KELLY MCEVERS, HOST:
The identities of the dead and wounded in yesterday's attack in Istanbul are still emerging. Most of the victims are Turks. At least 42 people were killed, and more than 200 were wounded. Turkey declared a day of mourning today. The prime minister blames ISIS for what's said to have been a triple suicide bombing.
In a moment we'll hear why one expert says this attack is a turning point for Turkey. First here's NPR's Leila Fadel who spent time today at Ataturk Airport where the attack took place.
LEILA FADEL, BYLINE: People are rolling their bags through the arrivals hall. I overhear a conversation from a diplomat about French nationals. I see parts of the ceiling missing, and behind me there's radiating cracks in the glass windows. Just yesterday there was a huge tragedy right here, and today the airport is open and functioning.
RACHA HAMZA: Oh, my God. People passed away yesterday, like, in this place, and today everything is normal.
FADEL: That's Racha Hamza, a 24-year-old student. She's waiting to get a flight home to Algeria. In the terminal, the blood has been wiped away. Workers are painting, repairing the ceiling and building scaffolds to fix the damage and get back to business as usual. The floors are newly bleached, but there's still the faint smell of stale flesh and blood. And Hamza was here trying to make this same trip home yesterday when the attack occurred.
HAMZA: Everything was normal. It was time to go to our gate. We went to the gate. We sat. We ate. And we were just sitting there, and then we heard something like - everything was shaking. Like, the sound was very strong. At the same moment, we saw people running.
FADEL: She describes mass panic. Today Turkey is trying to put together the details through video, pictures, witness accounts and official statements. Three men showed up at the airport in a taxi. They drew suspicion because they wore jackets in the middle of summer.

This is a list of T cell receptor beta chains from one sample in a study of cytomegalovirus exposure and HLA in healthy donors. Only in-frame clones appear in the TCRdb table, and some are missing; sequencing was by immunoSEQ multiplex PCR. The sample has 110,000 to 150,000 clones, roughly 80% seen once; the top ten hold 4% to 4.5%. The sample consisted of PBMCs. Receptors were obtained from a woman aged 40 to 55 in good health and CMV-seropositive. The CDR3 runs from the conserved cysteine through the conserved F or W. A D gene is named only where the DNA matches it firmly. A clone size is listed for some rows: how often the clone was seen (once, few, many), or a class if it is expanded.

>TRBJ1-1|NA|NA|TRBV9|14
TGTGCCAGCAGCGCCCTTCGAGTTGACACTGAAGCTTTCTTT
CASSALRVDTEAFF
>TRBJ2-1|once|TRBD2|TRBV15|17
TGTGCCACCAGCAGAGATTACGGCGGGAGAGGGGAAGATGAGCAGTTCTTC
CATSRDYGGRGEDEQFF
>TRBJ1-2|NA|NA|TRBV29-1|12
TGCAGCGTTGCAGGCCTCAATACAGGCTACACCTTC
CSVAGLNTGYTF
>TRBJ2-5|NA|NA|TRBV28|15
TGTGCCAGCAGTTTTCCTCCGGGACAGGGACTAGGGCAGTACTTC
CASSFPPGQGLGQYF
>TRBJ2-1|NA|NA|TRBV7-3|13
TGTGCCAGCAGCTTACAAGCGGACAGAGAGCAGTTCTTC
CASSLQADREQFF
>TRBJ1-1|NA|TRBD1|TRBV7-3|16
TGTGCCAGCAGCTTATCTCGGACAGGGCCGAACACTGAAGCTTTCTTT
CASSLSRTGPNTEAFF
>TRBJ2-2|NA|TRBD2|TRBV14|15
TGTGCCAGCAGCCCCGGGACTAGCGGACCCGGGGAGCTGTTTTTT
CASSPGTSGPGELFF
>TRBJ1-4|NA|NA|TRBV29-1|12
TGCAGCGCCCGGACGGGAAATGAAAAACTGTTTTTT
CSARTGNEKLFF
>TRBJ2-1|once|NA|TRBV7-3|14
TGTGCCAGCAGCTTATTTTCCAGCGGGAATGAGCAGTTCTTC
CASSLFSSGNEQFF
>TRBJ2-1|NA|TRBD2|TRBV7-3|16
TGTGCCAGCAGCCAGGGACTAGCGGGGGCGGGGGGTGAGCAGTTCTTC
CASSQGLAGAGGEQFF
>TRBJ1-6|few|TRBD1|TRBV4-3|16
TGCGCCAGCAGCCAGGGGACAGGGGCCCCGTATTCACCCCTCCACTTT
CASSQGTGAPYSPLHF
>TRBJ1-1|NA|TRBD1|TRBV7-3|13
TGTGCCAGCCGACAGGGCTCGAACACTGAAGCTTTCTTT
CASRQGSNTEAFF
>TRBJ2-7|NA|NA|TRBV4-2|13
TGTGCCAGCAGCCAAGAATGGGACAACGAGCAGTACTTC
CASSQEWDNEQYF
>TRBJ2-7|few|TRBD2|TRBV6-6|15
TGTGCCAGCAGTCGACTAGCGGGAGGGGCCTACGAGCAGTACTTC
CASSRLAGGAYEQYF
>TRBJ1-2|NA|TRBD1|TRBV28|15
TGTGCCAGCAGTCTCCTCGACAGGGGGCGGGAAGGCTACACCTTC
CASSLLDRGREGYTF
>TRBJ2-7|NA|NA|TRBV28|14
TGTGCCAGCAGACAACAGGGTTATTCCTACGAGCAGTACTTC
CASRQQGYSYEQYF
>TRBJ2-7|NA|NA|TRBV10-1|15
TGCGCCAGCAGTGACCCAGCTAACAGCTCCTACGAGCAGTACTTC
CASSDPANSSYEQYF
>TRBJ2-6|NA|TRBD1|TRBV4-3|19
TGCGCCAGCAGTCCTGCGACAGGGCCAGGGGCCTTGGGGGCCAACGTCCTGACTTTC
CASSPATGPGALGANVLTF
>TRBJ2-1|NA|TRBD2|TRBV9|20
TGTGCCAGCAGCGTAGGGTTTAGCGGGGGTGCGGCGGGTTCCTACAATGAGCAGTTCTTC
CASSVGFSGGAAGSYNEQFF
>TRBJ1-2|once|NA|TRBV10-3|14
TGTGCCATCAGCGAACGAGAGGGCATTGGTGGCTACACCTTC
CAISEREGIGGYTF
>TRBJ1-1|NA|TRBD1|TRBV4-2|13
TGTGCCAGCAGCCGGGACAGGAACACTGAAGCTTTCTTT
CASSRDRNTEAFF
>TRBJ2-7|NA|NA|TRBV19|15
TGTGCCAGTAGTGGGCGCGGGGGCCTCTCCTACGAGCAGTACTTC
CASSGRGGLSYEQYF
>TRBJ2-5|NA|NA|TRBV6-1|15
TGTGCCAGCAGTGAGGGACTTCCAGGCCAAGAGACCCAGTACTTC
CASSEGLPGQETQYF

It seems right now that security forces slowed their entry deep into the airport. The men opened fire. Two of them detonated their suicide vests inside the arrivals hall, and a third detonated in the parking lot just outside.
The exact sequence of events is still unclear, and amid all this, Hamza and her sister were with a group of people that forced through a door onto the plane they were supposed to take.
HAMZA: Yeah, this is the moment we broke the door.
FADEL: They show me a video they shot on a cell phone. Passengers claw at the closed glass doors at the boarding gate that leads to the jetway.
HAMZA: They told us there is a terrorist is coming, so we used all our force to just open that door and...
FADEL: For four hours, the sister sat on that plane, hoping to fly to safety. But the ground staff had run away. These two women survived uninjured. So many others did not. Less than five miles away, distraught family members sit outside a hospital.
EMINEH: (Foreign language spoken).
FADEL: A Turkish woman named Emineh sits on a bench, waiting to hear news of her brother. He's in his second surgery already. He was picking up her daughter from the airport. She lives in Germany and was going to surprise her mom. When the first blast went off, he tried to help the wounded, but in the second bombing, he was hit with shrapnel. She's praying for him to live.
EMINEH: (Through interpreter) I've been here since last night. I haven't had a wink of sleep. We are feeling great pain now. May God prevent bigger pain.
FADEL: She only gives her first name because she's critical of the government and doesn't want to get in trouble. She says government officials sit in their seats of power while regular people like her family face atrocities like this.
Like other Turks, she blames the government for not preventing these attacks. This is the fourth in Istanbul this year. She says a few extremists are turning the country into hell.
FADEL: He's in the intensive care (unintelligible).
Then she rushes off to be with her brother. By the end of the day, names and pictures of some of the dead are flashing on local television - a 27-year-old female airport worker, a customs officer who reportedly shot and stopped one bomber from getting close to crowds, a tour guide who has a toddler at home and a baby on the way. Leila Fadel, NPR News, Istanbul.
NPR transcripts are created on a rush deadline by Verb8tm, Inc., an NPR contractor, and produced using a proprietary transcription process developed with NPR. This text may not be in its final form and may be updated or revised in the future. Accuracy and availability may vary. The authoritative record of NPR’s programming is the audio record.